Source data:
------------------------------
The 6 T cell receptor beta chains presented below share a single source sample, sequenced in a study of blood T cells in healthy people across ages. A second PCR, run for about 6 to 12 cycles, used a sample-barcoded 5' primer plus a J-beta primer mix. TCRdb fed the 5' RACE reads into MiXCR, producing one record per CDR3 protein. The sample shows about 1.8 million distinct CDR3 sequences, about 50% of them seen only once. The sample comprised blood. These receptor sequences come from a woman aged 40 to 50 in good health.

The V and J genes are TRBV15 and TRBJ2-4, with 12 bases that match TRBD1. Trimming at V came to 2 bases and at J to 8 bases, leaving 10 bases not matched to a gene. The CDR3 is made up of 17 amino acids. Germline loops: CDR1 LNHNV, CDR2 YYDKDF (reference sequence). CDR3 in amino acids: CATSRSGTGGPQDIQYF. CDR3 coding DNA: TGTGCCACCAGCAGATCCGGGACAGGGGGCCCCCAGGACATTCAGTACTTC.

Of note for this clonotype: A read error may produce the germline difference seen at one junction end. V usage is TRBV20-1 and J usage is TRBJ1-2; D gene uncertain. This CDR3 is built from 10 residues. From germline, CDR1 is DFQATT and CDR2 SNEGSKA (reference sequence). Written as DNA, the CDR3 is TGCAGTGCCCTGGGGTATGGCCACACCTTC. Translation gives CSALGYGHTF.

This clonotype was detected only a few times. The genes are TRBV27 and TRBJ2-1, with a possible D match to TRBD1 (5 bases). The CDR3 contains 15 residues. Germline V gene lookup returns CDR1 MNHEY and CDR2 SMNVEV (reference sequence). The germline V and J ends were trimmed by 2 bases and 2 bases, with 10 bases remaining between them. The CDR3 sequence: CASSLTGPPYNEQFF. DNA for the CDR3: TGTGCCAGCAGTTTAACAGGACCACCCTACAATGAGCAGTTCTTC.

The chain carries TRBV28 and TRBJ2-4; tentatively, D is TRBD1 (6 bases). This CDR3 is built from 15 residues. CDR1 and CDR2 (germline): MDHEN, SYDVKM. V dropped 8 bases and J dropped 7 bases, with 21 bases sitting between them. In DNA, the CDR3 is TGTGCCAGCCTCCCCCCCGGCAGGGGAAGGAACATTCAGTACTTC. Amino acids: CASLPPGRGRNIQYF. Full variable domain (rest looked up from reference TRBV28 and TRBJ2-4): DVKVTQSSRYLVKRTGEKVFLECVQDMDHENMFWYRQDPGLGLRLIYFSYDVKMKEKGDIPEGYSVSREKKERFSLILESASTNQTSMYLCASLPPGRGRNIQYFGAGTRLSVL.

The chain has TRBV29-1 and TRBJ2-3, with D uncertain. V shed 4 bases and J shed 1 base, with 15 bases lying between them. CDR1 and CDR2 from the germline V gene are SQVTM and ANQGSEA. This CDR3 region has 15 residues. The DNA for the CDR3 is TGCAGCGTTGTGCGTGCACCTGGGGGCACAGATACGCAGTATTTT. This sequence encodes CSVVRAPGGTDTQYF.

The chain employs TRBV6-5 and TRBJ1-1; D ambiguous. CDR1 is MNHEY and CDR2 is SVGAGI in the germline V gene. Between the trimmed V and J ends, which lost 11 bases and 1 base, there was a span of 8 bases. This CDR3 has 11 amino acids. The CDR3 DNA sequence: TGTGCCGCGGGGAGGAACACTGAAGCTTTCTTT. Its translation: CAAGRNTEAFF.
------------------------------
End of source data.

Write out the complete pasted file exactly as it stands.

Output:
The 6 T cell receptor beta chains presented below share a single source sample, sequenced in a study of blood T cells in healthy people across ages. A second PCR, run for about 6 to 12 cycles, used a sample-barcoded 5' primer plus a J-beta primer mix. TCRdb fed the 5' RACE reads into MiXCR, producing one record per CDR3 protein. The sample shows about 1.8 million distinct CDR3 sequences, about 50% of them seen only once. The sample comprised blood. These receptor sequences come from a woman aged 40 to 50 in good health.

The V and J genes are TRBV15 and TRBJ2-4, with 12 bases that match TRBD1. Trimming at V came to 2 bases and at J to 8 bases, leaving 10 bases not matched to a gene. The CDR3 is made up of 17 amino acids. Germline loops: CDR1 LNHNV, CDR2 YYDKDF (reference sequence). CDR3 in amino acids: CATSRSGTGGPQDIQYF. CDR3 coding DNA: TGTGCCACCAGCAGATCCGGGACAGGGGGCCCCCAGGACATTCAGTACTTC.

Of note for this clonotype: A read error may produce the germline difference seen at one junction end. V usage is TRBV20-1 and J usage is TRBJ1-2; D gene uncertain. This CDR3 is built from 10 residues. From germline, CDR1 is DFQATT and CDR2 SNEGSKA (reference sequence). Written as DNA, the CDR3 is TGCAGTGCCCTGGGGTATGGCCACACCTTC. Translation gives CSALGYGHTF.

This clonotype was detected only a few times. The genes are TRBV27 and TRBJ2-1, with a possible D match to TRBD1 (5 bases). The CDR3 contains 15 residues. Germline V gene lookup returns CDR1 MNHEY and CDR2 SMNVEV (reference sequence). The germline V and J ends were trimmed by 2 bases and 2 bases, with 10 bases remaining between them. The CDR3 sequence: CASSLTGPPYNEQFF. DNA for the CDR3: TGTGCCAGCAGTTTAACAGGACCACCCTACAATGAGCAGTTCTTC.

The chain carries TRBV28 and TRBJ2-4; tentatively, D is TRBD1 (6 bases). This CDR3 is built from 15 residues. CDR1 and CDR2 (germline): MDHEN, SYDVKM. V dropped 8 bases and J dropped 7 bases, with 21 bases sitting between them. In DNA, the CDR3 is TGTGCCAGCCTCCCCCCCGGCAGGGGAAGGAACATTCAGTACTTC. Amino acids: CASLPPGRGRNIQYF. Full variable domain (rest looked up from reference TRBV28 and TRBJ2-4): DVKVTQSSRYLVKRTGEKVFLECVQDMDHENMFWYRQDPGLGLRLIYFSYDVKMKEKGDIPEGYSVSREKKERFSLILESASTNQTSMYLCASLPPGRGRNIQYFGAGTRLSVL.

The chain has TRBV29-1 and TRBJ2-3, with D uncertain. V shed 4 bases and J shed 1 base, with 15 bases lying between them. CDR1 and CDR2 from the germline V gene are SQVTM and ANQGSEA. This CDR3 region has 15 residues. The DNA for the CDR3 is TGCAGCGTTGTGCGTGCACCTGGGGGCACAGATACGCAGTATTTT. This sequence encodes CSVVRAPGGTDTQYF.

The chain employs TRBV6-5 and TRBJ1-1; D ambiguous. CDR1 is MNHEY and CDR2 is SVGAGI in the germline V gene. Between the trimmed V and J ends, which lost 11 bases and 1 base, there was a span of 8 bases. This CDR3 has 11 amino acids. The CDR3 DNA sequence: TGTGCCGCGGGGAGGAACACTGAAGCTTTCTTT. Its translation: CAAGRNTEAFF.